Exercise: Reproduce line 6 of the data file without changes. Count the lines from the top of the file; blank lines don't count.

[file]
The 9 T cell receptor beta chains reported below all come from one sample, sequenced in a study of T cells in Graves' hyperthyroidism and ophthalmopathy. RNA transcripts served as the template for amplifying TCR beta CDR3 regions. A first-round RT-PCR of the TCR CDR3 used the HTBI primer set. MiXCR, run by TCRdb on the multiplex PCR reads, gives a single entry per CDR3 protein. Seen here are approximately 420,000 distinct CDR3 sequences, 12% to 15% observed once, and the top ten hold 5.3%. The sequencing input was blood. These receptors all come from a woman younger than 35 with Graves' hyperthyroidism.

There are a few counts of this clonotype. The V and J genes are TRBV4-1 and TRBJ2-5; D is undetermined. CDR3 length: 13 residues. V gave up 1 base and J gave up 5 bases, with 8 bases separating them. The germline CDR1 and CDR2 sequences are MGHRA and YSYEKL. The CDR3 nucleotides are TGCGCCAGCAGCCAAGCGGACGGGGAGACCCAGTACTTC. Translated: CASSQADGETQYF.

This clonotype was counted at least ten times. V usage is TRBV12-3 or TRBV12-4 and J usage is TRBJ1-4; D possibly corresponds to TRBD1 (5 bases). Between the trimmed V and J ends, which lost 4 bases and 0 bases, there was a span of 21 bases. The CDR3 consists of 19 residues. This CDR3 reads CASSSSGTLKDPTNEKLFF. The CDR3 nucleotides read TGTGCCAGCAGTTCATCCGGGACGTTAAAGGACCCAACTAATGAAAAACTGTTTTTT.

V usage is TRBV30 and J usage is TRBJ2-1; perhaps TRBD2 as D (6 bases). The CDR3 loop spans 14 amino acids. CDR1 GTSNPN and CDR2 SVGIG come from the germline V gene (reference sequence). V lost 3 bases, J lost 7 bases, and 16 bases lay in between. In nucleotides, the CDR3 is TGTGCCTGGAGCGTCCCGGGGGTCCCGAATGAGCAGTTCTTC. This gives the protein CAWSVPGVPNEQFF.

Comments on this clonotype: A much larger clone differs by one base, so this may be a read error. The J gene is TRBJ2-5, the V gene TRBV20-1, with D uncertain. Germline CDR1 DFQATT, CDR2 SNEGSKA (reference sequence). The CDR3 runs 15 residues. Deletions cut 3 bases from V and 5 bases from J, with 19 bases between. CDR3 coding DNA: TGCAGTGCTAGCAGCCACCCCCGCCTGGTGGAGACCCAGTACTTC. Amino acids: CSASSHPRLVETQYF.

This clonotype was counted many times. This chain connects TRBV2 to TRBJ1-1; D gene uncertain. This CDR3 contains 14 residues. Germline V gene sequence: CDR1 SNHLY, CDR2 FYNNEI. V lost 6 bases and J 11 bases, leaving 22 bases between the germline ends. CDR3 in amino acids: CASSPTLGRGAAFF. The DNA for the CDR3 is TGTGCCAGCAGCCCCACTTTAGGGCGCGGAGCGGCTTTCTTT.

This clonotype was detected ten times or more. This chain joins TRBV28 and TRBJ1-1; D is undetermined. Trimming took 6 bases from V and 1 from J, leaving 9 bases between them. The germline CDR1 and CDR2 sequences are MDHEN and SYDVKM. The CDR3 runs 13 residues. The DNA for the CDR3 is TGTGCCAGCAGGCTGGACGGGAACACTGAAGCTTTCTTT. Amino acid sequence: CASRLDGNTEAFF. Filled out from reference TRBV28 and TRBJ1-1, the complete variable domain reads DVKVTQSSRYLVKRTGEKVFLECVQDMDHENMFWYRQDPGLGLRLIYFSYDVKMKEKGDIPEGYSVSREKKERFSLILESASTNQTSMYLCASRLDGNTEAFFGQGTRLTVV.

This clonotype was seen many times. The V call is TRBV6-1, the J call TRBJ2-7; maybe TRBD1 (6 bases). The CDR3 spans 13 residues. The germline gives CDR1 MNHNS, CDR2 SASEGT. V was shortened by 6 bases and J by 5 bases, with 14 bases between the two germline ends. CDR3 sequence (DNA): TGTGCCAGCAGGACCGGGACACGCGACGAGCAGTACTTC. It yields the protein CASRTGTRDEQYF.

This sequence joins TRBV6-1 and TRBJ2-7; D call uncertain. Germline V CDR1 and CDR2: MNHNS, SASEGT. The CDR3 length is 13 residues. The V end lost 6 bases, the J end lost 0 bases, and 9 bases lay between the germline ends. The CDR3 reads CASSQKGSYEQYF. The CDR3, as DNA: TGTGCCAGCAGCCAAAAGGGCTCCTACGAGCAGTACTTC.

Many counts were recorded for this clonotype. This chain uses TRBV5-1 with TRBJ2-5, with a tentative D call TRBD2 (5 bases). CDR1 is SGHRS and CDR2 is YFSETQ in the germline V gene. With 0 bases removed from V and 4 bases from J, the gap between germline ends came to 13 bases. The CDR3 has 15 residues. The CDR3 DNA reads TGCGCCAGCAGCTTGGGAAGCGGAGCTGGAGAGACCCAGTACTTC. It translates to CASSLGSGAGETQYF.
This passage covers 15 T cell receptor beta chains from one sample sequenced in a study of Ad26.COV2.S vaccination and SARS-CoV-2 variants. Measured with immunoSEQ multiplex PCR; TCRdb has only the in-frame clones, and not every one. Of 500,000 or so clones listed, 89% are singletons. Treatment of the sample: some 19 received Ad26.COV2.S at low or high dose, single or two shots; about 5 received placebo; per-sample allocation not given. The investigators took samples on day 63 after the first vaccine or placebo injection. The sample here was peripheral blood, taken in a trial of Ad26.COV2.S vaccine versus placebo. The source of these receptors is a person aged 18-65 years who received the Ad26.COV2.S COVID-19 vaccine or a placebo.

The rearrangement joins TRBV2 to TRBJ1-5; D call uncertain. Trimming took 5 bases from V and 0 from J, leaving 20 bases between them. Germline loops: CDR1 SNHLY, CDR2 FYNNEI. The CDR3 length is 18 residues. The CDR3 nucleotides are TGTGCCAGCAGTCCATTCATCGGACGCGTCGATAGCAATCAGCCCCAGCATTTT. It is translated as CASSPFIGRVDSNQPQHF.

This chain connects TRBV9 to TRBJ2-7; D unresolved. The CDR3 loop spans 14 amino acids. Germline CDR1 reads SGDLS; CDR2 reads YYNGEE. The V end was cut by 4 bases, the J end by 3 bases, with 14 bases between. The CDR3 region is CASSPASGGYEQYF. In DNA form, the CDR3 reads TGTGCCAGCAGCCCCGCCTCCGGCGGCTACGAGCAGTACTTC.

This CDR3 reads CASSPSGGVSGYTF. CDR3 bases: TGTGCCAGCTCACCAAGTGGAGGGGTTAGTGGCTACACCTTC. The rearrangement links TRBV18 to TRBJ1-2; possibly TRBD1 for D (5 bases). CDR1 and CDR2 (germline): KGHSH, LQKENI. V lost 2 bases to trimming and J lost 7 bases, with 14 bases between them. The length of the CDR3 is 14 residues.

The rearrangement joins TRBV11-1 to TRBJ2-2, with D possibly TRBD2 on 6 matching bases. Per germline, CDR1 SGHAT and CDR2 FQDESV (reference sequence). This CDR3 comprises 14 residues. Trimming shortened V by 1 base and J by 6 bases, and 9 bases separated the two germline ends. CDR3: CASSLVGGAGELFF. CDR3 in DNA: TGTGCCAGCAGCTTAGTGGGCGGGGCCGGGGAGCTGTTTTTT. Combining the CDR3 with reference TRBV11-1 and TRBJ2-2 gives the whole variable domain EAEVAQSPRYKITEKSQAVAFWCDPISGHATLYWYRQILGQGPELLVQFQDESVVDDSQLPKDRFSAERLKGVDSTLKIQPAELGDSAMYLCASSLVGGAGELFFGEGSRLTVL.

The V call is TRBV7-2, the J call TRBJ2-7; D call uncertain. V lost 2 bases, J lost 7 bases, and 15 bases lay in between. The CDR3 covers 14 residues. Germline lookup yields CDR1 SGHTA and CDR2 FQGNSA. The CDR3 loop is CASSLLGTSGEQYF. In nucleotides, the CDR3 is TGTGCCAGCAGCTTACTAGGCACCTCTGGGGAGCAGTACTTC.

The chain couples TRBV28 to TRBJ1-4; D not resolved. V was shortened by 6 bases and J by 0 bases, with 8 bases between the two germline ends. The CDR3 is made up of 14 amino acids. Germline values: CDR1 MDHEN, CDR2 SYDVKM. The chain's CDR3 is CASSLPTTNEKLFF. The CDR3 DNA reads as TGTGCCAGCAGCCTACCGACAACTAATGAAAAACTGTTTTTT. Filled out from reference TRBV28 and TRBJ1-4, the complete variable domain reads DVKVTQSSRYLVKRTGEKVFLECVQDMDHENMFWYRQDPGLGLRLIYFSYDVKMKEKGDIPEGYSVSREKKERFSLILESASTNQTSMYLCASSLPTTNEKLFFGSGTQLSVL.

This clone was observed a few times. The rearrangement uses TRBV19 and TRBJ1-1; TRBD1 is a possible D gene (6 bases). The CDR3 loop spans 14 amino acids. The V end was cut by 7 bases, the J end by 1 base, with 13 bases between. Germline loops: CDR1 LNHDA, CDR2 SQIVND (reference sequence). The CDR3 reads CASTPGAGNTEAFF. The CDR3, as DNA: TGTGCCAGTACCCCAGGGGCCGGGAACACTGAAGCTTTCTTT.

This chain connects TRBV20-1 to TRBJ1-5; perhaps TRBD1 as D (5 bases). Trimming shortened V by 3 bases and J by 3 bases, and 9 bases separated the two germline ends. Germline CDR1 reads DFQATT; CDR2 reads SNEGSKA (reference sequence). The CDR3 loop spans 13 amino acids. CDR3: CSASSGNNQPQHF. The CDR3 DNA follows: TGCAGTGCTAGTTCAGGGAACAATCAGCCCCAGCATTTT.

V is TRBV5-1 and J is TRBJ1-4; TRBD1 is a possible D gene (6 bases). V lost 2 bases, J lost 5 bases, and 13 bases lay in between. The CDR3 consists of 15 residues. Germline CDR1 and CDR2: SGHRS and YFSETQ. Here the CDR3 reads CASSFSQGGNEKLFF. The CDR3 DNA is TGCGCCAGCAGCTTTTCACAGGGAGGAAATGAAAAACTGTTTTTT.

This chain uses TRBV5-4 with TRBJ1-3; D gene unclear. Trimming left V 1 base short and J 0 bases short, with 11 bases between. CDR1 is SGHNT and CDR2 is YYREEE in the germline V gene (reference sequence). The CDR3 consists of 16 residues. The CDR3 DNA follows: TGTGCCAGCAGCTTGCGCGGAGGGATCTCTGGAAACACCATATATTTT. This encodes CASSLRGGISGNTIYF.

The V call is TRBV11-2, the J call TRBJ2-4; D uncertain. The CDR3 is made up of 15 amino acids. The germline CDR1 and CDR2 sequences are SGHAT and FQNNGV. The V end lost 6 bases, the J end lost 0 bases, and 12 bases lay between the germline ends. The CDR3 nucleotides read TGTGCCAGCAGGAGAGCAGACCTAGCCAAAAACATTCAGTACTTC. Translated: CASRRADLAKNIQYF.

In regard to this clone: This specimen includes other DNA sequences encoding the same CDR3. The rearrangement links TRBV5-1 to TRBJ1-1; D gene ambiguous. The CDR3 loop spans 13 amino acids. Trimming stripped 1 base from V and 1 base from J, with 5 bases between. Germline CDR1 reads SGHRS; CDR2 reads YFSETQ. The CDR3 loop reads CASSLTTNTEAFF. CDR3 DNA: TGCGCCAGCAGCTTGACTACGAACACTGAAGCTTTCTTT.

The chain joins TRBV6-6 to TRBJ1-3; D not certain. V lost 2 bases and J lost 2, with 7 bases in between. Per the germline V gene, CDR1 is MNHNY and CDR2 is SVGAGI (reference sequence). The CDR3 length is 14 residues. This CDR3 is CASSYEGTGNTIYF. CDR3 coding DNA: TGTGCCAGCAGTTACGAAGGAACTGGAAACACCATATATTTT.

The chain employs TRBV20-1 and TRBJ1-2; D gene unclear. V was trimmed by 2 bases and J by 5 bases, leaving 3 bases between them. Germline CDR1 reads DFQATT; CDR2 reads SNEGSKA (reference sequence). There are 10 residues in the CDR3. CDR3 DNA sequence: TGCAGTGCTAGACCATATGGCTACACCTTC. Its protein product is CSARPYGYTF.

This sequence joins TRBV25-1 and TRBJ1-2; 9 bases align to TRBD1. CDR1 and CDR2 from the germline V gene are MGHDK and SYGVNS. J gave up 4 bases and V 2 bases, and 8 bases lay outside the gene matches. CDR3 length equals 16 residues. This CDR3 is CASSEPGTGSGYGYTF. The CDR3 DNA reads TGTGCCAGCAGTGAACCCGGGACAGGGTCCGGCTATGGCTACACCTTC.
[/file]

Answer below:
This clonotype was counted many times. This chain connects TRBV2 to TRBJ1-1; D gene uncertain. This CDR3 contains 14 residues. Germline V gene sequence: CDR1 SNHLY, CDR2 FYNNEI. V lost 6 bases and J 11 bases, leaving 22 bases between the germline ends. CDR3 in amino acids: CASSPTLGRGAAFF. The DNA for the CDR3 is TGTGCCAGCAGCCCCACTTTAGGGCGCGGAGCGGCTTTCTTT.